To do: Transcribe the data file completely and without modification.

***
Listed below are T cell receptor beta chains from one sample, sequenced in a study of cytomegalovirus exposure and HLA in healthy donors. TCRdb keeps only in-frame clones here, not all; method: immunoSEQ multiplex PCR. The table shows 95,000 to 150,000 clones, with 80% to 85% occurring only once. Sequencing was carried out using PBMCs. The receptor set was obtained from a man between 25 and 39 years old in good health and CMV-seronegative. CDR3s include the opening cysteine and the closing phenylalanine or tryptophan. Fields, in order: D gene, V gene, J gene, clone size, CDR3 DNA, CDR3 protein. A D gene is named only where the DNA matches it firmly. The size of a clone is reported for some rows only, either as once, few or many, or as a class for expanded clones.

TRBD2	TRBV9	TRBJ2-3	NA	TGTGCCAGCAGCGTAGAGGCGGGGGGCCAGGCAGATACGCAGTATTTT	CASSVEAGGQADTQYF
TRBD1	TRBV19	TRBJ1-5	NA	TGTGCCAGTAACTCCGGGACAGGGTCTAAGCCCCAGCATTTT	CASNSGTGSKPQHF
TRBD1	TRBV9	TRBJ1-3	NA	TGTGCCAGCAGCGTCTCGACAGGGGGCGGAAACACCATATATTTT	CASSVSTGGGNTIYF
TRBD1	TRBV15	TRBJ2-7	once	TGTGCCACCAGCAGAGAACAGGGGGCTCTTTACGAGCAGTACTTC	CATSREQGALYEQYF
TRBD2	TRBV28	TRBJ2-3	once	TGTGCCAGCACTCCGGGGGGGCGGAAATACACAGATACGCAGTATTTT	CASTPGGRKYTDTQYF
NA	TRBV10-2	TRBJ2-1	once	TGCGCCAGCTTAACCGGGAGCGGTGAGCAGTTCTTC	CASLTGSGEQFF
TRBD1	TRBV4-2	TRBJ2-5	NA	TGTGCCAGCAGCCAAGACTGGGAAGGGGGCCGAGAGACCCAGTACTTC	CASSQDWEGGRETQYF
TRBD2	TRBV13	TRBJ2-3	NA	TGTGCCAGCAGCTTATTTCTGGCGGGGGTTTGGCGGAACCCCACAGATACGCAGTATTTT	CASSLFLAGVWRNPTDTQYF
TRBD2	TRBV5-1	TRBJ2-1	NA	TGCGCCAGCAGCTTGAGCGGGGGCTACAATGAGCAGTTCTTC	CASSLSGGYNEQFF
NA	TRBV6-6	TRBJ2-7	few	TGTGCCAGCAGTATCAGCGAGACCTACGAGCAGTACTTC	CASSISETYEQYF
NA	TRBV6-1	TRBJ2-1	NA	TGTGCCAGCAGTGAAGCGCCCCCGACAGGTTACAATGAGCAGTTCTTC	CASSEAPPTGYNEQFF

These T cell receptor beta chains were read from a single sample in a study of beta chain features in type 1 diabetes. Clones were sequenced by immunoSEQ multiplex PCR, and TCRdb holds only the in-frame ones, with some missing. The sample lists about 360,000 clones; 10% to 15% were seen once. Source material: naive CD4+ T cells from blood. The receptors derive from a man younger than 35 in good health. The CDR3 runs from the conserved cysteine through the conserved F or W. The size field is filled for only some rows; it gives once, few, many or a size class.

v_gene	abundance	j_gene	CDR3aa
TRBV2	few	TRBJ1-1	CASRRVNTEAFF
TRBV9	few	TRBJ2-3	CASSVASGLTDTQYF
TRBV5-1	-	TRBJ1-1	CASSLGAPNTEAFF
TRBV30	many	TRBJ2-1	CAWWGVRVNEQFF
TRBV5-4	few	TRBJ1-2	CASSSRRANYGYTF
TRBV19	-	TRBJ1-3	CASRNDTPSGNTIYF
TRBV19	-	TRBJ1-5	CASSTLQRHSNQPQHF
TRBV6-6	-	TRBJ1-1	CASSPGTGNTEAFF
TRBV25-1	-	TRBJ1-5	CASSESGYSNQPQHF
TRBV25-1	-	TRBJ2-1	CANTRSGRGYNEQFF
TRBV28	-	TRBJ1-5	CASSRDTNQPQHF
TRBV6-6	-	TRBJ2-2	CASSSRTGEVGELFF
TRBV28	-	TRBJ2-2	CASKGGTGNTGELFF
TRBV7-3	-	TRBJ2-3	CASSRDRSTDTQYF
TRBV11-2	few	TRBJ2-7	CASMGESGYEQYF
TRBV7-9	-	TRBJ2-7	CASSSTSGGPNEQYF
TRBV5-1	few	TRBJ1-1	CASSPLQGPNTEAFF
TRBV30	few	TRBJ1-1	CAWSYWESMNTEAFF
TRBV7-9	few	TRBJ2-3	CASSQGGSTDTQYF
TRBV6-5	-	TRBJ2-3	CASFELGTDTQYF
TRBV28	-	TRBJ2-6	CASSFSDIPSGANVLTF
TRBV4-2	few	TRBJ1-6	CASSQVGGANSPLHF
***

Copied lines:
Listed below are T cell receptor beta chains from one sample, sequenced in a study of cytomegalovirus exposure and HLA in healthy donors. TCRdb keeps only in-frame clones here, not all; method: immunoSEQ multiplex PCR. The table shows 95,000 to 150,000 clones, with 80% to 85% occurring only once. Sequencing was carried out using PBMCs. The receptor set was obtained from a man between 25 and 39 years old in good health and CMV-seronegative. CDR3s include the opening cysteine and the closing phenylalanine or tryptophan. Fields, in order: D gene, V gene, J gene, clone size, CDR3 DNA, CDR3 protein. A D gene is named only where the DNA matches it firmly. The size of a clone is reported for some rows only, either as once, few or many, or as a class for expanded clones.

TRBD2	TRBV9	TRBJ2-3	NA	TGTGCCAGCAGCGTAGAGGCGGGGGGCCAGGCAGATACGCAGTATTTT	CASSVEAGGQADTQYF
TRBD1	TRBV19	TRBJ1-5	NA	TGTGCCAGTAACTCCGGGACAGGGTCTAAGCCCCAGCATTTT	CASNSGTGSKPQHF
TRBD1	TRBV9	TRBJ1-3	NA	TGTGCCAGCAGCGTCTCGACAGGGGGCGGAAACACCATATATTTT	CASSVSTGGGNTIYF
TRBD1	TRBV15	TRBJ2-7	once	TGTGCCACCAGCAGAGAACAGGGGGCTCTTTACGAGCAGTACTTC	CATSREQGALYEQYF
TRBD2	TRBV28	TRBJ2-3	once	TGTGCCAGCACTCCGGGGGGGCGGAAATACACAGATACGCAGTATTTT	CASTPGGRKYTDTQYF
NA	TRBV10-2	TRBJ2-1	once	TGCGCCAGCTTAACCGGGAGCGGTGAGCAGTTCTTC	CASLTGSGEQFF
TRBD1	TRBV4-2	TRBJ2-5	NA	TGTGCCAGCAGCCAAGACTGGGAAGGGGGCCGAGAGACCCAGTACTTC	CASSQDWEGGRETQYF
TRBD2	TRBV13	TRBJ2-3	NA	TGTGCCAGCAGCTTATTTCTGGCGGGGGTTTGGCGGAACCCCACAGATACGCAGTATTTT	CASSLFLAGVWRNPTDTQYF
TRBD2	TRBV5-1	TRBJ2-1	NA	TGCGCCAGCAGCTTGAGCGGGGGCTACAATGAGCAGTTCTTC	CASSLSGGYNEQFF
NA	TRBV6-6	TRBJ2-7	few	TGTGCCAGCAGTATCAGCGAGACCTACGAGCAGTACTTC	CASSISETYEQYF
NA	TRBV6-1	TRBJ2-1	NA	TGTGCCAGCAGTGAAGCGCCCCCGACAGGTTACAATGAGCAGTTCTTC	CASSEAPPTGYNEQFF

These T cell receptor beta chains were read from a single sample in a study of beta chain features in type 1 diabetes. Clones were sequenced by immunoSEQ multiplex PCR, and TCRdb holds only the in-frame ones, with some missing. The sample lists about 360,000 clones; 10% to 15% were seen once. Source material: naive CD4+ T cells from blood. The receptors derive from a man younger than 35 in good health. The CDR3 runs from the conserved cysteine through the conserved F or W. The size field is filled for only some rows; it gives once, few, many or a size class.

v_gene	abundance	j_gene	CDR3aa
TRBV2	few	TRBJ1-1	CASRRVNTEAFF
TRBV9	few	TRBJ2-3	CASSVASGLTDTQYF
TRBV5-1	-	TRBJ1-1	CASSLGAPNTEAFF
TRBV30	many	TRBJ2-1	CAWWGVRVNEQFF
TRBV5-4	few	TRBJ1-2	CASSSRRANYGYTF
TRBV19	-	TRBJ1-3	CASRNDTPSGNTIYF
TRBV19	-	TRBJ1-5	CASSTLQRHSNQPQHF
TRBV6-6	-	TRBJ1-1	CASSPGTGNTEAFF
TRBV25-1	-	TRBJ1-5	CASSESGYSNQPQHF
TRBV25-1	-	TRBJ2-1	CANTRSGRGYNEQFF
TRBV28	-	TRBJ1-5	CASSRDTNQPQHF
TRBV6-6	-	TRBJ2-2	CASSSRTGEVGELFF
TRBV28	-	TRBJ2-2	CASKGGTGNTGELFF
TRBV7-3	-	TRBJ2-3	CASSRDRSTDTQYF
TRBV11-2	few	TRBJ2-7	CASMGESGYEQYF
TRBV7-9	-	TRBJ2-7	CASSSTSGGPNEQYF
TRBV5-1	few	TRBJ1-1	CASSPLQGPNTEAFF
TRBV30	few	TRBJ1-1	CAWSYWESMNTEAFF
TRBV7-9	few	TRBJ2-3	CASSQGGSTDTQYF
TRBV6-5	-	TRBJ2-3	CASFELGTDTQYF
TRBV28	-	TRBJ2-6	CASSFSDIPSGANVLTF
TRBV4-2	few	TRBJ1-6	CASSQVGGANSPLHF